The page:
New West Willow Neighborhood Association brings stability, energy to community
Tom Perkins | For AnnArbor.com
The meeting was the New West Willow Neighborhood Association’s monthly gathering, and some of the biggest news was the decline in home invasions, which dropped in July by almost 20 compared to July 2010, according to deputy Nick Krings, a Washtenaw County Sheriff’s Department deputy who works the neighborhood’s foot beat.
Depending on the outcome of two investigations, it's possible there was only one home invasion for the entire month of July.
Several residents also got up and discussed the Speak Peace West Willow Rally, an event scheduled for Aug. 13 meant to honor those who lost their lives to violence over the fall and winter and to unite the neighborhood against violence.
But not all the news was good.
Krings also reported on organized fights among teens in the neighborhood. The group asked Krings questions, and neighborhood association president Angela Barbash reported that the group was already actively identifying kids. She asked for residents' help in identifying the youths.
Once identified, the kids’ names would be provided to sheriff’s deputies who can begin knocking on doors. While the idea of a miniature “Fight Club” in the neighborhood was disturbing, Barbash said it wasn’t anything the neighborhood couldn’t handle after addressing home invasions and a prolonged stretch of gun violence.
“We only had one (home invasion) in July and one in June, while at this time last year we had 21. That is such a huge deal,” Barbash told the group. “We’re dealing with a half dozen girls who are getting in fights. That’s the biggest issue we have. We’ve dealt with the property crimes to best of our ability, and we just need to remain vigilant with that.”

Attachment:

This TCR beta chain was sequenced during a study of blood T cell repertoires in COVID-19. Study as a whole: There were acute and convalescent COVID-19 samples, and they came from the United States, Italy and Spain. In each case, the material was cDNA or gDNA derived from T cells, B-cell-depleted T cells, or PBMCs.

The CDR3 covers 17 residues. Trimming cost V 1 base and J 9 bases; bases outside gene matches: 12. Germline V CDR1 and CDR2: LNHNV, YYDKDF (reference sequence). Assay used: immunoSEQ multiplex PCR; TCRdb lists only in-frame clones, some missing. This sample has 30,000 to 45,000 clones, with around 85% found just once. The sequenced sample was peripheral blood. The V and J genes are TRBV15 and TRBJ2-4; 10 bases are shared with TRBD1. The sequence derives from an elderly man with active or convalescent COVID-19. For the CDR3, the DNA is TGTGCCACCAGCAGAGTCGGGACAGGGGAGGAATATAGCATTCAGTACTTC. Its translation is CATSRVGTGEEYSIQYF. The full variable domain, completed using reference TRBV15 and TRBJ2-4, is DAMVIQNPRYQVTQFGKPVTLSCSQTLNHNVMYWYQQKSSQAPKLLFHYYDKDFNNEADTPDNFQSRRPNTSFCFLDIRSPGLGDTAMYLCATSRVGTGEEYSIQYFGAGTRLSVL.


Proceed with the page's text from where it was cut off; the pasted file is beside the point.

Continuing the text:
The neighborhood association has been instrumental in West Willow’s recent successes and has led the community through some troubling times. They initially proposed the idea of the now successful summer police operation, which has deterred crime during months when it usually peaks.
The group recently organized into a professional non-profit and can solicit grants. It organized a summer program for the neighborhood’s youths, partners with other community groups and developed a citizen’s patrol team. The group works closely with the Sheriff’s Department and has opened up previously closed communication lines with renters and landlords in the neighborhood.
New West Willow launched in 1995, and its evolution into something bigger than an active neighborhood watch program started in 2006 when the group began developing a strategic plan with the help of the Washtenaw County Office of Community Development and multiple other groups.
Then-president Nathan Norman and a small group of residents incorporated as a 501(c)(3) nonprofit in 2007. They were turned down for a grant through the Ann Arbor Community Foundation, but have been written into a grant with the Community Action Network and are hopeful to receive assistance through that channel.